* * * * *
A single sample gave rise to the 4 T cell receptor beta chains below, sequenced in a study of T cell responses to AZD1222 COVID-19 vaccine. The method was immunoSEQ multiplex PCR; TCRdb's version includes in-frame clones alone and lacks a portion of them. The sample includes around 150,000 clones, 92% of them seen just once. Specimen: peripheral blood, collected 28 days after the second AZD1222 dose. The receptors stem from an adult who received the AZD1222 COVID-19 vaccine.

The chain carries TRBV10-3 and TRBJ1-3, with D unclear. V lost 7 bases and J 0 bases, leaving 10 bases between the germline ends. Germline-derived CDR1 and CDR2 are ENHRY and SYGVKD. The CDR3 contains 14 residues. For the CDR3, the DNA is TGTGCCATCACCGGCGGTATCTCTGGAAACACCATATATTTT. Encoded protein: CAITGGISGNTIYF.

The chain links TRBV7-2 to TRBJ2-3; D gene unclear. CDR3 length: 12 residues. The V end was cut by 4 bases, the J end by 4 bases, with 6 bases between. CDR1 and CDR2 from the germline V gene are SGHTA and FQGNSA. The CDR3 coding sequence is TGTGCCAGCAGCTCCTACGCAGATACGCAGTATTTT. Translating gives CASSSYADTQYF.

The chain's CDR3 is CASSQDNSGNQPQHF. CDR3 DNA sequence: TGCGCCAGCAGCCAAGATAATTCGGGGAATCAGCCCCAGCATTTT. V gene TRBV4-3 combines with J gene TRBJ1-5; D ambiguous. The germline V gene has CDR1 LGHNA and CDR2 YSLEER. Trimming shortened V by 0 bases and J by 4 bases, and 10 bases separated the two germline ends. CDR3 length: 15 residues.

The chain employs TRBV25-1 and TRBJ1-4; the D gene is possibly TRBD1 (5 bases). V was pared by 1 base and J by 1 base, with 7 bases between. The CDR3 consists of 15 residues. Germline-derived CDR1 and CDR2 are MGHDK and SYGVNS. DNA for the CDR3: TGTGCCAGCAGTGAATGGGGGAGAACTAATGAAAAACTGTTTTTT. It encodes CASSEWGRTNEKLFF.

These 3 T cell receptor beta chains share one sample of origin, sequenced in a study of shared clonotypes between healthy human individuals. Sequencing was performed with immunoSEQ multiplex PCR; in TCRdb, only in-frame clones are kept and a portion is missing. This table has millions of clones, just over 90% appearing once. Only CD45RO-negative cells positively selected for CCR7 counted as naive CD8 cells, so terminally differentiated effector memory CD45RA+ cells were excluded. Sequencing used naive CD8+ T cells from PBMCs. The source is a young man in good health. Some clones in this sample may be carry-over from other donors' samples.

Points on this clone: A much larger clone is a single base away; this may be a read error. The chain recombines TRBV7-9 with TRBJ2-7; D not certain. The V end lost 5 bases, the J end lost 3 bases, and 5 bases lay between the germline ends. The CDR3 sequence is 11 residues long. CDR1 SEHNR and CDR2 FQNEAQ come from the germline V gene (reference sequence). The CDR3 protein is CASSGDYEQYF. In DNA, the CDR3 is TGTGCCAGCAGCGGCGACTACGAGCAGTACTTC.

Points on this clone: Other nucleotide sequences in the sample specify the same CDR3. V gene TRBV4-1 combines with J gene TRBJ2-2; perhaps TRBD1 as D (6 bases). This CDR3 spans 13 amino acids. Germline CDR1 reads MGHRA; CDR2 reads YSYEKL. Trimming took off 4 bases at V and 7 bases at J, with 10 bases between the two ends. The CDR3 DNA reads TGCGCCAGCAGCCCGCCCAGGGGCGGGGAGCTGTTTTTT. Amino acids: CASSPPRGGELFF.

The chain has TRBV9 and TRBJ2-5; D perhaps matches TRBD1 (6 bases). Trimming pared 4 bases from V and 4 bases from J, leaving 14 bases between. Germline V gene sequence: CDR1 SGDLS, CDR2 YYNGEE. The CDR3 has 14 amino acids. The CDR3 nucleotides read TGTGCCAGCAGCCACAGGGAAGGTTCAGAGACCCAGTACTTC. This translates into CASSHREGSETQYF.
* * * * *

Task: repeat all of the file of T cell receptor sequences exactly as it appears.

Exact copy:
A single sample gave rise to the 4 T cell receptor beta chains below, sequenced in a study of T cell responses to AZD1222 COVID-19 vaccine. The method was immunoSEQ multiplex PCR; TCRdb's version includes in-frame clones alone and lacks a portion of them. The sample includes around 150,000 clones, 92% of them seen just once. Specimen: peripheral blood, collected 28 days after the second AZD1222 dose. The receptors stem from an adult who received the AZD1222 COVID-19 vaccine.

The chain carries TRBV10-3 and TRBJ1-3, with D unclear. V lost 7 bases and J 0 bases, leaving 10 bases between the germline ends. Germline-derived CDR1 and CDR2 are ENHRY and SYGVKD. The CDR3 contains 14 residues. For the CDR3, the DNA is TGTGCCATCACCGGCGGTATCTCTGGAAACACCATATATTTT. Encoded protein: CAITGGISGNTIYF.

The chain links TRBV7-2 to TRBJ2-3; D gene unclear. CDR3 length: 12 residues. The V end was cut by 4 bases, the J end by 4 bases, with 6 bases between. CDR1 and CDR2 from the germline V gene are SGHTA and FQGNSA. The CDR3 coding sequence is TGTGCCAGCAGCTCCTACGCAGATACGCAGTATTTT. Translating gives CASSSYADTQYF.

The chain's CDR3 is CASSQDNSGNQPQHF. CDR3 DNA sequence: TGCGCCAGCAGCCAAGATAATTCGGGGAATCAGCCCCAGCATTTT. V gene TRBV4-3 combines with J gene TRBJ1-5; D ambiguous. The germline V gene has CDR1 LGHNA and CDR2 YSLEER. Trimming shortened V by 0 bases and J by 4 bases, and 10 bases separated the two germline ends. CDR3 length: 15 residues.

The chain employs TRBV25-1 and TRBJ1-4; the D gene is possibly TRBD1 (5 bases). V was pared by 1 base and J by 1 base, with 7 bases between. The CDR3 consists of 15 residues. Germline-derived CDR1 and CDR2 are MGHDK and SYGVNS. DNA for the CDR3: TGTGCCAGCAGTGAATGGGGGAGAACTAATGAAAAACTGTTTTTT. It encodes CASSEWGRTNEKLFF.

These 3 T cell receptor beta chains share one sample of origin, sequenced in a study of shared clonotypes between healthy human individuals. Sequencing was performed with immunoSEQ multiplex PCR; in TCRdb, only in-frame clones are kept and a portion is missing. This table has millions of clones, just over 90% appearing once. Only CD45RO-negative cells positively selected for CCR7 counted as naive CD8 cells, so terminally differentiated effector memory CD45RA+ cells were excluded. Sequencing used naive CD8+ T cells from PBMCs. The source is a young man in good health. Some clones in this sample may be carry-over from other donors' samples.

Points on this clone: A much larger clone is a single base away; this may be a read error. The chain recombines TRBV7-9 with TRBJ2-7; D not certain. The V end lost 5 bases, the J end lost 3 bases, and 5 bases lay between the germline ends. The CDR3 sequence is 11 residues long. CDR1 SEHNR and CDR2 FQNEAQ come from the germline V gene (reference sequence). The CDR3 protein is CASSGDYEQYF. In DNA, the CDR3 is TGTGCCAGCAGCGGCGACTACGAGCAGTACTTC.

Points on this clone: Other nucleotide sequences in the sample specify the same CDR3. V gene TRBV4-1 combines with J gene TRBJ2-2; perhaps TRBD1 as D (6 bases). This CDR3 spans 13 amino acids. Germline CDR1 reads MGHRA; CDR2 reads YSYEKL. Trimming took off 4 bases at V and 7 bases at J, with 10 bases between the two ends. The CDR3 DNA reads TGCGCCAGCAGCCCGCCCAGGGGCGGGGAGCTGTTTTTT. Amino acids: CASSPPRGGELFF.

The chain has TRBV9 and TRBJ2-5; D perhaps matches TRBD1 (6 bases). Trimming pared 4 bases from V and 4 bases from J, leaving 14 bases between. Germline V gene sequence: CDR1 SGDLS, CDR2 YYNGEE. The CDR3 has 14 amino acids. The CDR3 nucleotides read TGTGCCAGCAGCCACAGGGAAGGTTCAGAGACCCAGTACTTC. This translates into CASSHREGSETQYF.